The Albertina museum

Viennese museums strip on OnlyFans amid social media censorship

Viennese museums strip on OnlyFans amid social media censorship

The OnlyFans page will display works of art celebrating the human body by world-famous painters

Four Viennese museums recently announced that part of their digital presence will be leaving conventional social media like Facebook for a more open-minded platform, OnlyFans. The move is part of a PR stunt organised by the Viennese Tourist Board titled ‘Vienna strips on OnlyFans’. The campaign also aims to highlight an important and contemporary question – the freedom of art in the digital age.

The question of censorship in the digital age

The museums taking part in the action are the Albertina, the Leopold Museum, the Museum of Art History and the Museum of Natural History, while the OnlyFans page features works by Egon Schiele, Richard Gerstl and Koloman Moser, all of them showing a lot of skin.

SchieleA portion of a painting by Egon Schiele, Source: Vienna Tourist Board

In the past, these cultural institutions have had problems with social media’s restrictive guidelines on nudity, when showcasing some of their exhibits. The Albertina for instance had trouble with censorship when promoting works by Alberto Modigliani for his upcoming exhibition in Vienna, starting on 9 January 2020.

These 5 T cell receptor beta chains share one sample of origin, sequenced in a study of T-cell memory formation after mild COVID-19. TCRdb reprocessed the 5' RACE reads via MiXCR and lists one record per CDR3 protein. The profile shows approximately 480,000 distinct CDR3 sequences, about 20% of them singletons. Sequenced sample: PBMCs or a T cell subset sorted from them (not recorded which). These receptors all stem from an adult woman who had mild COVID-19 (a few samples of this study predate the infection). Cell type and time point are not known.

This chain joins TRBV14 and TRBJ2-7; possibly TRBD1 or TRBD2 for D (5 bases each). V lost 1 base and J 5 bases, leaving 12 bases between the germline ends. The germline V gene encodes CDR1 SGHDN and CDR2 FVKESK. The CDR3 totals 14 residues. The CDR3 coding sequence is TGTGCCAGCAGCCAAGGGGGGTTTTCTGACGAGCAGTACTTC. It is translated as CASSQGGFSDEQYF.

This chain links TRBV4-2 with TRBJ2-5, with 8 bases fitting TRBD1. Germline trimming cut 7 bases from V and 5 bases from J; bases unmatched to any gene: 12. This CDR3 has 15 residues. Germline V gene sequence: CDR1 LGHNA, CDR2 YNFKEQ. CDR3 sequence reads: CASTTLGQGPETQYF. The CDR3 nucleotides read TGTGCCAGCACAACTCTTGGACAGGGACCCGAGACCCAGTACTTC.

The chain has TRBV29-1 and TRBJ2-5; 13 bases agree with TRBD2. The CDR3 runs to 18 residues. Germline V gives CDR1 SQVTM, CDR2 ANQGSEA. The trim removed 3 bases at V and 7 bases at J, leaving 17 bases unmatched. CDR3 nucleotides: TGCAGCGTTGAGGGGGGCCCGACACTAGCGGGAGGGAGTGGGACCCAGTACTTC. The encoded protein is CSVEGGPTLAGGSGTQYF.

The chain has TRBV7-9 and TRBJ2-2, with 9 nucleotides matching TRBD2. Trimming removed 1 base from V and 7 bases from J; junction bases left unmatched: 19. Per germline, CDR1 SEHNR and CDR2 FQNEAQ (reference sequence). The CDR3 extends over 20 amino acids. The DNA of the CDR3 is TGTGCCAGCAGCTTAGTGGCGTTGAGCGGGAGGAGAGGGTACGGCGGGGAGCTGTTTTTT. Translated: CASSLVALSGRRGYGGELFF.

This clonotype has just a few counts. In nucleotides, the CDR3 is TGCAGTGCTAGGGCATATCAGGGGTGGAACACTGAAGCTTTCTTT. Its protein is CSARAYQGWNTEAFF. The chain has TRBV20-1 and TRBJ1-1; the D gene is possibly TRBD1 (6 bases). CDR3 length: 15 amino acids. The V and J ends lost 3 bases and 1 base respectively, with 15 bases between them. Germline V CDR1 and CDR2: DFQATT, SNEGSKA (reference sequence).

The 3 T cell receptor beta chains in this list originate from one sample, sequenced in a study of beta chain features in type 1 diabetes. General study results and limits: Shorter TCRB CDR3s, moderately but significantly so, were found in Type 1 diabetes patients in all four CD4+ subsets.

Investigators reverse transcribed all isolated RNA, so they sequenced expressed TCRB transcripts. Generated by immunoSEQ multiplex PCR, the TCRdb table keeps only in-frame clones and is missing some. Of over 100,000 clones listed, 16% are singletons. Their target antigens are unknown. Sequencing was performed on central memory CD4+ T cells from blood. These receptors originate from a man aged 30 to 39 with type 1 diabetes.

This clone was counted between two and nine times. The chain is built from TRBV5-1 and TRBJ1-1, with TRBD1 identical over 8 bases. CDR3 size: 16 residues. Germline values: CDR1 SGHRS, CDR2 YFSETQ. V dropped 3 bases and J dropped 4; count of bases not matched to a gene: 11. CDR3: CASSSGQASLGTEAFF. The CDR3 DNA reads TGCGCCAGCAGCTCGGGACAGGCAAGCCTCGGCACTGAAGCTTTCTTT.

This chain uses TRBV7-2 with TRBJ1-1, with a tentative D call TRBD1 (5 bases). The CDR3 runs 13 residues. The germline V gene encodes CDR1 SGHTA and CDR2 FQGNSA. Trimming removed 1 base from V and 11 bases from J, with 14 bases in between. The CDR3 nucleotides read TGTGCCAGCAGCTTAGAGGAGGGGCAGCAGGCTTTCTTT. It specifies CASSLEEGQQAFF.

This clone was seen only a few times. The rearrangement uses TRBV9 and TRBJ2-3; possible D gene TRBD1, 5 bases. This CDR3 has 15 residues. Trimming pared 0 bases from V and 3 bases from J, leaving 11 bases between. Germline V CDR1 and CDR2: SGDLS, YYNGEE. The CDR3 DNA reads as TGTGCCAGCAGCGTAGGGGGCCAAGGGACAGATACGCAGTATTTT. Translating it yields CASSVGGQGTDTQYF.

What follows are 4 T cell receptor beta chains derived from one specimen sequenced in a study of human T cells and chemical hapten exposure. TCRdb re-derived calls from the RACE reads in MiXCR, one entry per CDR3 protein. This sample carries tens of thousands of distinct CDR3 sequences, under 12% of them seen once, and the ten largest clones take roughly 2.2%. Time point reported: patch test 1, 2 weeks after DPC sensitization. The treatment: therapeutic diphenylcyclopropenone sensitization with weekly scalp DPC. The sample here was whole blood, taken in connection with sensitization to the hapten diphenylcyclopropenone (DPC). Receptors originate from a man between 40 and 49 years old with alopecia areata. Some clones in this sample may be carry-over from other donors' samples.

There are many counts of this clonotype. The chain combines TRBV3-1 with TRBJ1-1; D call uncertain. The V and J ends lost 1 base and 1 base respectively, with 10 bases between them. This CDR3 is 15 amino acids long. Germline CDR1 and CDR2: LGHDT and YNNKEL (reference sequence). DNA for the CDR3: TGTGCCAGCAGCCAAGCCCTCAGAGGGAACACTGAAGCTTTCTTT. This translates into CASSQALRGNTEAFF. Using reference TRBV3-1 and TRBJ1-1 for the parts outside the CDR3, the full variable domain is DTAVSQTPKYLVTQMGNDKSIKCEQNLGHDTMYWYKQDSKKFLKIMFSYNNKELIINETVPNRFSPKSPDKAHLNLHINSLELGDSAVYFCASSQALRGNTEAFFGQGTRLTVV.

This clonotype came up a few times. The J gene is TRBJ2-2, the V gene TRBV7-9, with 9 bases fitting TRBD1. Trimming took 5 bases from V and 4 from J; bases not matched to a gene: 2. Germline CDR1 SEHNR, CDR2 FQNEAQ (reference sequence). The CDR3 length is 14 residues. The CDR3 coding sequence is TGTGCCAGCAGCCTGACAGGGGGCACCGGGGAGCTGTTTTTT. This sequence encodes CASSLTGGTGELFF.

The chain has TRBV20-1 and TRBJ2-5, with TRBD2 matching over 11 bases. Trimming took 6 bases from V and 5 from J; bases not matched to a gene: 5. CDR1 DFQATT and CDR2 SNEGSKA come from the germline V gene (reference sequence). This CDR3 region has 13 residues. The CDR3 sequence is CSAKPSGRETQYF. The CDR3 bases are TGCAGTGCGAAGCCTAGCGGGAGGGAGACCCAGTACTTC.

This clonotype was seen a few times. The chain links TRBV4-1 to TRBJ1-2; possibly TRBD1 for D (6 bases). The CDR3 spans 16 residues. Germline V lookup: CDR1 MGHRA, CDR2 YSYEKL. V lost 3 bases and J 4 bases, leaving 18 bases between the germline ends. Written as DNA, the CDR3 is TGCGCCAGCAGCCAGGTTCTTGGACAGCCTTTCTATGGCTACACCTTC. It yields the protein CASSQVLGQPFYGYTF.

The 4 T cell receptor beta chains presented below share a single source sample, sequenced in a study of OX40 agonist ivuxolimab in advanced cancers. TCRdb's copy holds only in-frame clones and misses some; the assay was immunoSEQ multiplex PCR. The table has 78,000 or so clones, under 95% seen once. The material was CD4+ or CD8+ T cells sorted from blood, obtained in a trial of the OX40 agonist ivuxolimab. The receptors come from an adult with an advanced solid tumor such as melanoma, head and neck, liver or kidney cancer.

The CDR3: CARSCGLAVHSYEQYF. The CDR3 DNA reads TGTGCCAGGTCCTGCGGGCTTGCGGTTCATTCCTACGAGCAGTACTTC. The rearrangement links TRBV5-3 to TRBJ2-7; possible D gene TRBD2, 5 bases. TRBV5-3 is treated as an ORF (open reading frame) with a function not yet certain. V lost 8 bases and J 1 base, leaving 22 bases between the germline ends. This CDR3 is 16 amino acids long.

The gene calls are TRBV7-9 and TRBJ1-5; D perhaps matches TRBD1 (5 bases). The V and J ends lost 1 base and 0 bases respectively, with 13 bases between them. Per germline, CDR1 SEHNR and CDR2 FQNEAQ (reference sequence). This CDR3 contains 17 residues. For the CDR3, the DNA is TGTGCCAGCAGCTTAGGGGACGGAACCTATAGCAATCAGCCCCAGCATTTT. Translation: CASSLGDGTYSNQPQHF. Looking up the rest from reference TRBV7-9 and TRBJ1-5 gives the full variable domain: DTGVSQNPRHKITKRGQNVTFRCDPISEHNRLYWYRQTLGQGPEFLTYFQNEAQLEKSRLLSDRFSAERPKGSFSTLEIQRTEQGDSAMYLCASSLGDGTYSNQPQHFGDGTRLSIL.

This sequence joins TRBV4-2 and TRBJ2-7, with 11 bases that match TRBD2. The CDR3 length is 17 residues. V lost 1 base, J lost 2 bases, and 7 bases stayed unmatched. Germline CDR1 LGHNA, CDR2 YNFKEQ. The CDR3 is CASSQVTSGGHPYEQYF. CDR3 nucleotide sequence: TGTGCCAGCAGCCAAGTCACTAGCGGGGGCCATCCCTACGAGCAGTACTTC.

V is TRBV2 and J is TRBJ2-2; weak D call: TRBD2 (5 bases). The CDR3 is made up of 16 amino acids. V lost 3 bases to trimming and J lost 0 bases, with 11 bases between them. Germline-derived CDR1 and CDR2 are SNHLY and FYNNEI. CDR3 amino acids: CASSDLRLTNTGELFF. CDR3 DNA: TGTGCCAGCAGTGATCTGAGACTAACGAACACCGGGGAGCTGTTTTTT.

The Leopold Museum faced similar issues when trying to publish works by the expressionist Egon Schiele, while the natural history museum had to fight against the censorship of a photo of the 30,000-year-old Venus of Willendorf. At the same time, if an account violates Facebook’s terms of service enough times, the platform will delete the account.

Norbert Kettner, the director of the Viennese Tourist Board was quoted in a press release, saying: “In social media, algorithms determine how much nudity we can show and they end up censuring world-famous painters. We ask ‘how much nudity can we tolerate and who determines what is considered indecent?’ In the cultural megapolis of Vienna, the answer is: The naked body is a socio-political and artistic component of cultural history.”

Getting more than you paid for

Because OnlyFans is a subscription-based platform, the images of artwork published by the museums are not freely available. People need to subscribe to the page to be able to see them. However, the museums see this as an opportunity to hand out tickets or Vienna City Cards to their supporters, opening up the physical space of the museum to more people.

The Viennese Tourist Board organised a similar action in 2017 in London, when they distributed posters featuring four works by Egon Schiele. Then, the organisers were forced to cover up the genitals in the paintings because they were considered indecent public exposure.



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